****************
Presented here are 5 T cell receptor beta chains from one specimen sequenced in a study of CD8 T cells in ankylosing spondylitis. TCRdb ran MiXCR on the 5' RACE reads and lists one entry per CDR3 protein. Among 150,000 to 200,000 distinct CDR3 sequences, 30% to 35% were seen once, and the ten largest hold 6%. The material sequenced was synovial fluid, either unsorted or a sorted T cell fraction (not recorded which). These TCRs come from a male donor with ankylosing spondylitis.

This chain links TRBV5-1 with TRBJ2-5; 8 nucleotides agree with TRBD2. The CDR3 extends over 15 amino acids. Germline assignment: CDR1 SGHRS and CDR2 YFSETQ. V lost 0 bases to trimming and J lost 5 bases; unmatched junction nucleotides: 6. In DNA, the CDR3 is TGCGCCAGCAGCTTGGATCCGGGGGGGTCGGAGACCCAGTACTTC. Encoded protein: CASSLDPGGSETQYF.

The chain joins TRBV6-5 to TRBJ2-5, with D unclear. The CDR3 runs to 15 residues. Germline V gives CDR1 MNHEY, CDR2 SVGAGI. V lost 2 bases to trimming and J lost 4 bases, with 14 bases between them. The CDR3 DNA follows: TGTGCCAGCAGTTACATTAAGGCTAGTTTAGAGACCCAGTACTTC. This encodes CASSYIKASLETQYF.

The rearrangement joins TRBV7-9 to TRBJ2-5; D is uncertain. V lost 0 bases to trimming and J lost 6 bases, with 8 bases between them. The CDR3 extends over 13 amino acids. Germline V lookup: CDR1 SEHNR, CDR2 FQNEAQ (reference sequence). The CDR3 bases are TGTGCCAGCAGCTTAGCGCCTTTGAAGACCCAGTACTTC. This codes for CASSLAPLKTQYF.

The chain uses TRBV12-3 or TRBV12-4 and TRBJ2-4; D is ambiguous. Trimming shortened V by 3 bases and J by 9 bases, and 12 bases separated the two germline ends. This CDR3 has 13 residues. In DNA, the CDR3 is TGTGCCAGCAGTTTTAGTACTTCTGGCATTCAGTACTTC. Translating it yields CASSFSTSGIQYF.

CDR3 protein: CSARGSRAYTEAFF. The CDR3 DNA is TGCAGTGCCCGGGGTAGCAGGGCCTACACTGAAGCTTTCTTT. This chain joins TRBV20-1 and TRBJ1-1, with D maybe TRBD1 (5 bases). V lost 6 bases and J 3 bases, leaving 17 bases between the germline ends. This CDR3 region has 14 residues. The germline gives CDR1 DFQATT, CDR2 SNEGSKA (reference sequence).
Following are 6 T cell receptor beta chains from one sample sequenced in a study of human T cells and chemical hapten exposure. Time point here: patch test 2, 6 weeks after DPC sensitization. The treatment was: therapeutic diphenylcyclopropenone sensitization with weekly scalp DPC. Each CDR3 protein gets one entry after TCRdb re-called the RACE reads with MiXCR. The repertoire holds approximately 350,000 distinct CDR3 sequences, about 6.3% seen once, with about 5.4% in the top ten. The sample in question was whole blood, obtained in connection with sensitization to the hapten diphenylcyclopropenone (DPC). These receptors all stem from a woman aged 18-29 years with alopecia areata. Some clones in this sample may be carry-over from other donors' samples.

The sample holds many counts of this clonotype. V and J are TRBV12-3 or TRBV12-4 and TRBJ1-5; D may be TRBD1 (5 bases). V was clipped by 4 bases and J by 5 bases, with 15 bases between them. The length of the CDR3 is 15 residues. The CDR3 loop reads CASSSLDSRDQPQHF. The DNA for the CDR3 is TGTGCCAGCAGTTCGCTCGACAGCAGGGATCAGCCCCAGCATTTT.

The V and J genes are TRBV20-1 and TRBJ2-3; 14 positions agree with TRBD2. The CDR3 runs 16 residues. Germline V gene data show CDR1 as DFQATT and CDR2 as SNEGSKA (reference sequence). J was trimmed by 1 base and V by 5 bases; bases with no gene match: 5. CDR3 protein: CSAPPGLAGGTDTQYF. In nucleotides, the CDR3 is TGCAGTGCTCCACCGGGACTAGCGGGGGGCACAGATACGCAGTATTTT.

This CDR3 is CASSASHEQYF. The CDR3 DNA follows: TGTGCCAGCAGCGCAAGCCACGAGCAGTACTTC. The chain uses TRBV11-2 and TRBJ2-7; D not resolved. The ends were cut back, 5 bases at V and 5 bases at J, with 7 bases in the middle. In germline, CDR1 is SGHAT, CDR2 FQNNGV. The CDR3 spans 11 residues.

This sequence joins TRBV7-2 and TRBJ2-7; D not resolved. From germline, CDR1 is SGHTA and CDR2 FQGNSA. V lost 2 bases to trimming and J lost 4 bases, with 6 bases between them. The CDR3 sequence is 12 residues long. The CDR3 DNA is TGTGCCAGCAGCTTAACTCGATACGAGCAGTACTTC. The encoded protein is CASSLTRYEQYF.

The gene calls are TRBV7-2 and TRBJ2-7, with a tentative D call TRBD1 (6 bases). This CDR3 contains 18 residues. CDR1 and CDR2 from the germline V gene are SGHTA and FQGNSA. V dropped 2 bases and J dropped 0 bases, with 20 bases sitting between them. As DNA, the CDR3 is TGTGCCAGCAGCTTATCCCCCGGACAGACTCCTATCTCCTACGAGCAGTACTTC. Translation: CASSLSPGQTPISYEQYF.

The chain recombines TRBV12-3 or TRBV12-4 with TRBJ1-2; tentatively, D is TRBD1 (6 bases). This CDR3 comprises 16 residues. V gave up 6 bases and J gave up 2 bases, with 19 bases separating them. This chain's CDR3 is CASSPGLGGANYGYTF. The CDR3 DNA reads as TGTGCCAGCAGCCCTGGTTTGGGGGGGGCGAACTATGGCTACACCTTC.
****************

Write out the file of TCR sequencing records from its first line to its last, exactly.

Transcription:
Presented here are 5 T cell receptor beta chains from one specimen sequenced in a study of CD8 T cells in ankylosing spondylitis. TCRdb ran MiXCR on the 5' RACE reads and lists one entry per CDR3 protein. Among 150,000 to 200,000 distinct CDR3 sequences, 30% to 35% were seen once, and the ten largest hold 6%. The material sequenced was synovial fluid, either unsorted or a sorted T cell fraction (not recorded which). These TCRs come from a male donor with ankylosing spondylitis.

This chain links TRBV5-1 with TRBJ2-5; 8 nucleotides agree with TRBD2. The CDR3 extends over 15 amino acids. Germline assignment: CDR1 SGHRS and CDR2 YFSETQ. V lost 0 bases to trimming and J lost 5 bases; unmatched junction nucleotides: 6. In DNA, the CDR3 is TGCGCCAGCAGCTTGGATCCGGGGGGGTCGGAGACCCAGTACTTC. Encoded protein: CASSLDPGGSETQYF.

The chain joins TRBV6-5 to TRBJ2-5, with D unclear. The CDR3 runs to 15 residues. Germline V gives CDR1 MNHEY, CDR2 SVGAGI. V lost 2 bases to trimming and J lost 4 bases, with 14 bases between them. The CDR3 DNA follows: TGTGCCAGCAGTTACATTAAGGCTAGTTTAGAGACCCAGTACTTC. This encodes CASSYIKASLETQYF.

The rearrangement joins TRBV7-9 to TRBJ2-5; D is uncertain. V lost 0 bases to trimming and J lost 6 bases, with 8 bases between them. The CDR3 extends over 13 amino acids. Germline V lookup: CDR1 SEHNR, CDR2 FQNEAQ (reference sequence). The CDR3 bases are TGTGCCAGCAGCTTAGCGCCTTTGAAGACCCAGTACTTC. This codes for CASSLAPLKTQYF.

The chain uses TRBV12-3 or TRBV12-4 and TRBJ2-4; D is ambiguous. Trimming shortened V by 3 bases and J by 9 bases, and 12 bases separated the two germline ends. This CDR3 has 13 residues. In DNA, the CDR3 is TGTGCCAGCAGTTTTAGTACTTCTGGCATTCAGTACTTC. Translating it yields CASSFSTSGIQYF.

CDR3 protein: CSARGSRAYTEAFF. The CDR3 DNA is TGCAGTGCCCGGGGTAGCAGGGCCTACACTGAAGCTTTCTTT. This chain joins TRBV20-1 and TRBJ1-1, with D maybe TRBD1 (5 bases). V lost 6 bases and J 3 bases, leaving 17 bases between the germline ends. This CDR3 region has 14 residues. The germline gives CDR1 DFQATT, CDR2 SNEGSKA (reference sequence).
Following are 6 T cell receptor beta chains from one sample sequenced in a study of human T cells and chemical hapten exposure. Time point here: patch test 2, 6 weeks after DPC sensitization. The treatment was: therapeutic diphenylcyclopropenone sensitization with weekly scalp DPC. Each CDR3 protein gets one entry after TCRdb re-called the RACE reads with MiXCR. The repertoire holds approximately 350,000 distinct CDR3 sequences, about 6.3% seen once, with about 5.4% in the top ten. The sample in question was whole blood, obtained in connection with sensitization to the hapten diphenylcyclopropenone (DPC). These receptors all stem from a woman aged 18-29 years with alopecia areata. Some clones in this sample may be carry-over from other donors' samples.

The sample holds many counts of this clonotype. V and J are TRBV12-3 or TRBV12-4 and TRBJ1-5; D may be TRBD1 (5 bases). V was clipped by 4 bases and J by 5 bases, with 15 bases between them. The length of the CDR3 is 15 residues. The CDR3 loop reads CASSSLDSRDQPQHF. The DNA for the CDR3 is TGTGCCAGCAGTTCGCTCGACAGCAGGGATCAGCCCCAGCATTTT.

The V and J genes are TRBV20-1 and TRBJ2-3; 14 positions agree with TRBD2. The CDR3 runs 16 residues. Germline V gene data show CDR1 as DFQATT and CDR2 as SNEGSKA (reference sequence). J was trimmed by 1 base and V by 5 bases; bases with no gene match: 5. CDR3 protein: CSAPPGLAGGTDTQYF. In nucleotides, the CDR3 is TGCAGTGCTCCACCGGGACTAGCGGGGGGCACAGATACGCAGTATTTT.

This CDR3 is CASSASHEQYF. The CDR3 DNA follows: TGTGCCAGCAGCGCAAGCCACGAGCAGTACTTC. The chain uses TRBV11-2 and TRBJ2-7; D not resolved. The ends were cut back, 5 bases at V and 5 bases at J, with 7 bases in the middle. In germline, CDR1 is SGHAT, CDR2 FQNNGV. The CDR3 spans 11 residues.

This sequence joins TRBV7-2 and TRBJ2-7; D not resolved. From germline, CDR1 is SGHTA and CDR2 FQGNSA. V lost 2 bases to trimming and J lost 4 bases, with 6 bases between them. The CDR3 sequence is 12 residues long. The CDR3 DNA is TGTGCCAGCAGCTTAACTCGATACGAGCAGTACTTC. The encoded protein is CASSLTRYEQYF.

The gene calls are TRBV7-2 and TRBJ2-7, with a tentative D call TRBD1 (6 bases). This CDR3 contains 18 residues. CDR1 and CDR2 from the germline V gene are SGHTA and FQGNSA. V dropped 2 bases and J dropped 0 bases, with 20 bases sitting between them. As DNA, the CDR3 is TGTGCCAGCAGCTTATCCCCCGGACAGACTCCTATCTCCTACGAGCAGTACTTC. Translation: CASSLSPGQTPISYEQYF.

The chain recombines TRBV12-3 or TRBV12-4 with TRBJ1-2; tentatively, D is TRBD1 (6 bases). This CDR3 comprises 16 residues. V gave up 6 bases and J gave up 2 bases, with 19 bases separating them. This chain's CDR3 is CASSPGLGGANYGYTF. The CDR3 DNA reads as TGTGCCAGCAGCCCTGGTTTGGGGGGGGCGAACTATGGCTACACCTTC.